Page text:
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Thursday, August 14, 2008

Chile's Central Bank Raises Interest Rates

Chile's central bank raised its target interest rate to 7.75 percent yesterday. This is now the highest level in almost a decade, and marks the strength of the determination at the central bank to slow Chile's inflation back down towards the bank's target zone. Central bank President Jose De Gregorio and his team boosted the key rate by half a percentage point for the third straight month, making borrowing costs the highest since December 1998.

Consumer prices rose at an annual pace of 9.5 percent in July, matching June's rate, the fastest since September 1994. The bank warned that further rate rises will probably be needed to bring annual inflation to its target rate of 3 percent. It should also be noted that real interest rates in Chile are still negative - minus 1.75% - when compared with the current rate of inflation. Core inflation - ie the CPI less fresh fruit, vegetables and energy - was running at 9% in July, which is quite high, and even in relation to core inflation real interest rates are still negative.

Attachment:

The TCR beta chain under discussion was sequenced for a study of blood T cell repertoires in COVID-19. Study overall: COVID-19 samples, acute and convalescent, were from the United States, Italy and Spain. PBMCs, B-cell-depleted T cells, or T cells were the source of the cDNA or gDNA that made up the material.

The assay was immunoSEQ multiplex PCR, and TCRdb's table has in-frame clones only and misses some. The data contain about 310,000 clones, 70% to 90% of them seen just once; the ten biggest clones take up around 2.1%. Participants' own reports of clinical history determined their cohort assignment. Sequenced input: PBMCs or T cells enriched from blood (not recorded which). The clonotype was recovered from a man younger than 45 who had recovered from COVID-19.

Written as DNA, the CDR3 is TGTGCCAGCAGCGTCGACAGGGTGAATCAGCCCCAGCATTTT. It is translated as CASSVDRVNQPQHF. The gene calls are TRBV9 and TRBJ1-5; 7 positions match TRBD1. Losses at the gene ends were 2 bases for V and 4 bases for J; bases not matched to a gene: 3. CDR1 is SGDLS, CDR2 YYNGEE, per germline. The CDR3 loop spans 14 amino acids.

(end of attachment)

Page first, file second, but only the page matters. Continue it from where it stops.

Last month's inflation was faster than expected, the central bank said in today's statement. International ``inflationary pressures'' remain even as prices for oil and other commodities have fallen, the bank said.

``Given the deterioration in the inflationary outlook, this rise in the policy rate is necessary to ensure that inflation converges toward 3 percent'' during the bank's two-year policy horizon, it said in the statement. ``In the most likely scenario, further adjustments will be necessary to ensure that inflation converges with the target.''

Chilean economists increased their forecasts for 2008 inflation to 8.0 percent in the August central bank survey - up from the 7.5 percent regisetered in July's survey. They left their forecast for next year's price rises unchanged at 4.5 percent.

Last month's core inflation - which excludes fuel and perishable food - was the fastest since the National Statistics Institute started tracking it in January 1997 as housing, health care and transportation became more expensive. The cost of long- distance bus tickets rose 12 percent. Food climbed 18 percent in the 12 months through July.

Chile's Monetary Policy Group - an independent team of five academics that monitors the central bank's policies - unanimously called on Aug. 12 for the bank to raise rates by half a percentage point and end efforts to weaken the currency. The central bank has been purchasing $50 million a day since April to build reserves and stem gains in the peso - but the academics warned that the weakening of the peso could spur further inflation, on the other hand if they sterilise the purchases (ie reduce the money supply accordingly, then this can be a way to avoid excess liquidity arriving in Chile in the search for extra yield as Chile raises interest rates.

The peso has fallen 16 percent since the central bank announced the dollar purchases April 10.

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